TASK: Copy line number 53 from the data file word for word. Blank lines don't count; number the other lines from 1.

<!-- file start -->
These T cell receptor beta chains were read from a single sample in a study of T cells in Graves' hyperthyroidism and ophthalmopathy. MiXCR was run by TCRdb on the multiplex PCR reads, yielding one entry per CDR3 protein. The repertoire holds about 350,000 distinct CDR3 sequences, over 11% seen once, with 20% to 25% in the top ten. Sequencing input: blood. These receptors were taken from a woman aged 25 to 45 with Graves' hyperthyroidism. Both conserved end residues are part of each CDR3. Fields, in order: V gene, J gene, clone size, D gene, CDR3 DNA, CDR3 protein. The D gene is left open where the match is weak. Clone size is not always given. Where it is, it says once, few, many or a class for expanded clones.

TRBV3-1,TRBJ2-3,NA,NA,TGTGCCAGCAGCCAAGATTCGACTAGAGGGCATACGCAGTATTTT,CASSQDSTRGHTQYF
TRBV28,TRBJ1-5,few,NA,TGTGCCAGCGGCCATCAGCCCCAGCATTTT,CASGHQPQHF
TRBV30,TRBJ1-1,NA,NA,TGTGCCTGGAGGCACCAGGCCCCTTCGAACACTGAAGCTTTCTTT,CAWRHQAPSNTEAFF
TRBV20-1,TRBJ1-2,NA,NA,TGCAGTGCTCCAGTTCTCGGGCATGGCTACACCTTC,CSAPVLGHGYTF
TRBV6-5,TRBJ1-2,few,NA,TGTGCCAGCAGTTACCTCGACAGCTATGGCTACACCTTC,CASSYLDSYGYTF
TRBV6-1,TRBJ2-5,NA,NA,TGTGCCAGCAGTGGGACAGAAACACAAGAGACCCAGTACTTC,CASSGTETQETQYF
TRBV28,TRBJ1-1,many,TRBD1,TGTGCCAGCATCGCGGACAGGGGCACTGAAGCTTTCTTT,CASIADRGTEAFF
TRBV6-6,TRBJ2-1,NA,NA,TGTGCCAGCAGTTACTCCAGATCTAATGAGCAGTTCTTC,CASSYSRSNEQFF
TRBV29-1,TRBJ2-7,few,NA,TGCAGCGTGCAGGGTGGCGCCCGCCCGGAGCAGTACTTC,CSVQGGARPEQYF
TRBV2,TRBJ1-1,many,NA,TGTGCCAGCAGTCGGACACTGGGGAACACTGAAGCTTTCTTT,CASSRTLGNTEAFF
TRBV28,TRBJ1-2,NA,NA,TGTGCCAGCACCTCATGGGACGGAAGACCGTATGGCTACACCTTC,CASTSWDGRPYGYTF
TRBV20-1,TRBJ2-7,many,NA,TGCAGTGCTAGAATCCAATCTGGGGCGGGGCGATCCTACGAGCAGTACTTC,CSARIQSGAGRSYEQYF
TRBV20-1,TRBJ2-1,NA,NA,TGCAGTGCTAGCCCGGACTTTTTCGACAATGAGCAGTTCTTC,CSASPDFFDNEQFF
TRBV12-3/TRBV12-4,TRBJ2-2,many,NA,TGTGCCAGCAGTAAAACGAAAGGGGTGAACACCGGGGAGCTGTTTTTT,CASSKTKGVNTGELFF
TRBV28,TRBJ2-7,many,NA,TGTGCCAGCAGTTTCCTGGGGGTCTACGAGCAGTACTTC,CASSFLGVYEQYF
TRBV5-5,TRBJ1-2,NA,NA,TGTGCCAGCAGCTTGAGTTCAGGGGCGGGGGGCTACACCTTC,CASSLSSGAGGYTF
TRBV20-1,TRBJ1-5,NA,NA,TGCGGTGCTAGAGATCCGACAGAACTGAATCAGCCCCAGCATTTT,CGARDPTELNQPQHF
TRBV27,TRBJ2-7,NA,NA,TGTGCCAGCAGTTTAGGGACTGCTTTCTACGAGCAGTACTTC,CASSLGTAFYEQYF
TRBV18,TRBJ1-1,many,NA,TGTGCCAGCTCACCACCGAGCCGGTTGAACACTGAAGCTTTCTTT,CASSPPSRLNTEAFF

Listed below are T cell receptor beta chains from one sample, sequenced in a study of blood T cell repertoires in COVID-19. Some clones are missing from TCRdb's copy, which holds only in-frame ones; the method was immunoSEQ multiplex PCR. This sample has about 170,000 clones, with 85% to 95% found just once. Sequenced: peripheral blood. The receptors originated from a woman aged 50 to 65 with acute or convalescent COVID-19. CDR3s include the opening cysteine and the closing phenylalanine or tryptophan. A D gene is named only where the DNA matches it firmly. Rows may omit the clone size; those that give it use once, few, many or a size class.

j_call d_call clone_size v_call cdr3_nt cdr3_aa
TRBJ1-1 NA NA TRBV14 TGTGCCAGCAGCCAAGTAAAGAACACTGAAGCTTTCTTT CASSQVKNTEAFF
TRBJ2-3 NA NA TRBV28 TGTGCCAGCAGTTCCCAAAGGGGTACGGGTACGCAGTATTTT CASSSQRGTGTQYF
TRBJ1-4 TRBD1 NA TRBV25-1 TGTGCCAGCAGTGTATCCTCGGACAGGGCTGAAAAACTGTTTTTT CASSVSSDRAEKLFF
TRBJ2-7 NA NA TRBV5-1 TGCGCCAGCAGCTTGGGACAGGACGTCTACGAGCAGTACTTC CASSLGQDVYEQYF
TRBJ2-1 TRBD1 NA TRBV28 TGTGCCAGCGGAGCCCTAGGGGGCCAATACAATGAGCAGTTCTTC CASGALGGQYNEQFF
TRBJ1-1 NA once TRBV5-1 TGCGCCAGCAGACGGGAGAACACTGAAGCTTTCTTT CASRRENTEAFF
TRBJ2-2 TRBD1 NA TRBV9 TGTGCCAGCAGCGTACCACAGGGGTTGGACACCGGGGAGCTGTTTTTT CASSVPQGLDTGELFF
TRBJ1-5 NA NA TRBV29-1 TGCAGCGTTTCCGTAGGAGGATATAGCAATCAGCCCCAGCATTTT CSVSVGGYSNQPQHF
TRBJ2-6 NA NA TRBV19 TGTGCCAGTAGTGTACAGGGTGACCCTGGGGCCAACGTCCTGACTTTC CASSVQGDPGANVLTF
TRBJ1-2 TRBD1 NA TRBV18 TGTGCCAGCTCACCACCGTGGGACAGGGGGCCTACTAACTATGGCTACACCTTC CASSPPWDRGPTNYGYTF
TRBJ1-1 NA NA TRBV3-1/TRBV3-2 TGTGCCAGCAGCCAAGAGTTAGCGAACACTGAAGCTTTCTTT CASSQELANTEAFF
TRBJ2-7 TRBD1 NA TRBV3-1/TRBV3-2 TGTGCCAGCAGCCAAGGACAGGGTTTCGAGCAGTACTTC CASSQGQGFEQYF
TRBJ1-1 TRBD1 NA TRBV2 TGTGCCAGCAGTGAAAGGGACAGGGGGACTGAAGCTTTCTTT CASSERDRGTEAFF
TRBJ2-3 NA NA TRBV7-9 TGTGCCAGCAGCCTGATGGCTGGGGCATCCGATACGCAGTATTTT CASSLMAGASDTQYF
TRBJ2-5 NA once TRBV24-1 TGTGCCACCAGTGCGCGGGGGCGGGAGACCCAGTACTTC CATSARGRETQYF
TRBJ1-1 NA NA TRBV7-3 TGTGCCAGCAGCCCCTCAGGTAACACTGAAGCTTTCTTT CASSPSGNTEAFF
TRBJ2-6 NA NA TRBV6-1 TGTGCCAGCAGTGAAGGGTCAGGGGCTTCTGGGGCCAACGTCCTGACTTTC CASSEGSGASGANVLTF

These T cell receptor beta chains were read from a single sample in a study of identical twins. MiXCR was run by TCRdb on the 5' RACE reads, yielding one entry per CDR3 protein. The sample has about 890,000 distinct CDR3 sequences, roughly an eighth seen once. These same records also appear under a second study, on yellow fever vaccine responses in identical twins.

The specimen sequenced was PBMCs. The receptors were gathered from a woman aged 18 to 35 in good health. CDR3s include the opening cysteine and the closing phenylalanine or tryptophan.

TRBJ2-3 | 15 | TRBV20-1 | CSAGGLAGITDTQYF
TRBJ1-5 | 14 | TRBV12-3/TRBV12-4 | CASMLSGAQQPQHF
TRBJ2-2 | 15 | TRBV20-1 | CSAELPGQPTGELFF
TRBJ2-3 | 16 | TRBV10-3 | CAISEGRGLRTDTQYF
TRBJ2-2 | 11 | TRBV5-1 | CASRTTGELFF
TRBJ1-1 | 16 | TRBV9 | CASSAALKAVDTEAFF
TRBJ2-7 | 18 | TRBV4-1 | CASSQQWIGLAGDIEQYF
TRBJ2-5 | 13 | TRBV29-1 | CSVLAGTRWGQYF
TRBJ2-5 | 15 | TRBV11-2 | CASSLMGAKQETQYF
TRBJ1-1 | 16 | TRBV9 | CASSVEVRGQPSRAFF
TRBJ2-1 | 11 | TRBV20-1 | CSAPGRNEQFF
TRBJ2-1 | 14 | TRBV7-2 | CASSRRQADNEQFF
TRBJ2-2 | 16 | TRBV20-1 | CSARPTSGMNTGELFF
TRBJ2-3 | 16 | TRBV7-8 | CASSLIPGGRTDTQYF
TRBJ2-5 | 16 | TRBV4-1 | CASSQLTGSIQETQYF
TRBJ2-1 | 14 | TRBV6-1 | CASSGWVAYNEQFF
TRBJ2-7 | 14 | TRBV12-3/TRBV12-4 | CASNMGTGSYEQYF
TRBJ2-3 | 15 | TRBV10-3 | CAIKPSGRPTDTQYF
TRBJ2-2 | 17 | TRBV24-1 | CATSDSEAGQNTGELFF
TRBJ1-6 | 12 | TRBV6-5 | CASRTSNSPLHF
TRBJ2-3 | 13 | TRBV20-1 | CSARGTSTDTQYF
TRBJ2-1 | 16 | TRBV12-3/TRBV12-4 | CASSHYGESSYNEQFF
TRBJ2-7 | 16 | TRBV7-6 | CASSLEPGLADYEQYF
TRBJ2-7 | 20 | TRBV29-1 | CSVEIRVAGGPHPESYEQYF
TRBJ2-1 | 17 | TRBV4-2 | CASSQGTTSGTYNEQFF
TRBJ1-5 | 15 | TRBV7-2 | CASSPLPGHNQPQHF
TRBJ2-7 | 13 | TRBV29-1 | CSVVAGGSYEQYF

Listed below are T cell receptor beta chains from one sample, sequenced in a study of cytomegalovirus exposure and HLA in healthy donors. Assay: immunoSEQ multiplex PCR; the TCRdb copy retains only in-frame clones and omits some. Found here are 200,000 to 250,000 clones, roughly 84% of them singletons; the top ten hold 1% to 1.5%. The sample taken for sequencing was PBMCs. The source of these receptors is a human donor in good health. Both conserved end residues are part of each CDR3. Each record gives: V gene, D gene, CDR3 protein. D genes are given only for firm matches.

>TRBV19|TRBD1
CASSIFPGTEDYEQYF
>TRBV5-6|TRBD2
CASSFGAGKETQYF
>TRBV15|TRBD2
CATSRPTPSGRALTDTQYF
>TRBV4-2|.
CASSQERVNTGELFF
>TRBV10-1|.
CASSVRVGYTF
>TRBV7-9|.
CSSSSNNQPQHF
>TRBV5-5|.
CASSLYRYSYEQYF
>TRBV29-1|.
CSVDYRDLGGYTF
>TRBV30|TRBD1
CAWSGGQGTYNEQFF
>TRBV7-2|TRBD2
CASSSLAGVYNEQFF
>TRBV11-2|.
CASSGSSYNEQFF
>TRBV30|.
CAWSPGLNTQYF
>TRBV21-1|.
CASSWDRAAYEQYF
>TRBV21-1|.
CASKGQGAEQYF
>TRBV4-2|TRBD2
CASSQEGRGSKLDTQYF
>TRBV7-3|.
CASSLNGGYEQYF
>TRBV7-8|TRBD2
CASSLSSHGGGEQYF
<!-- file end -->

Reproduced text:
TRBJ2-1 | 14 | TRBV7-2 | CASSRRQADNEQFF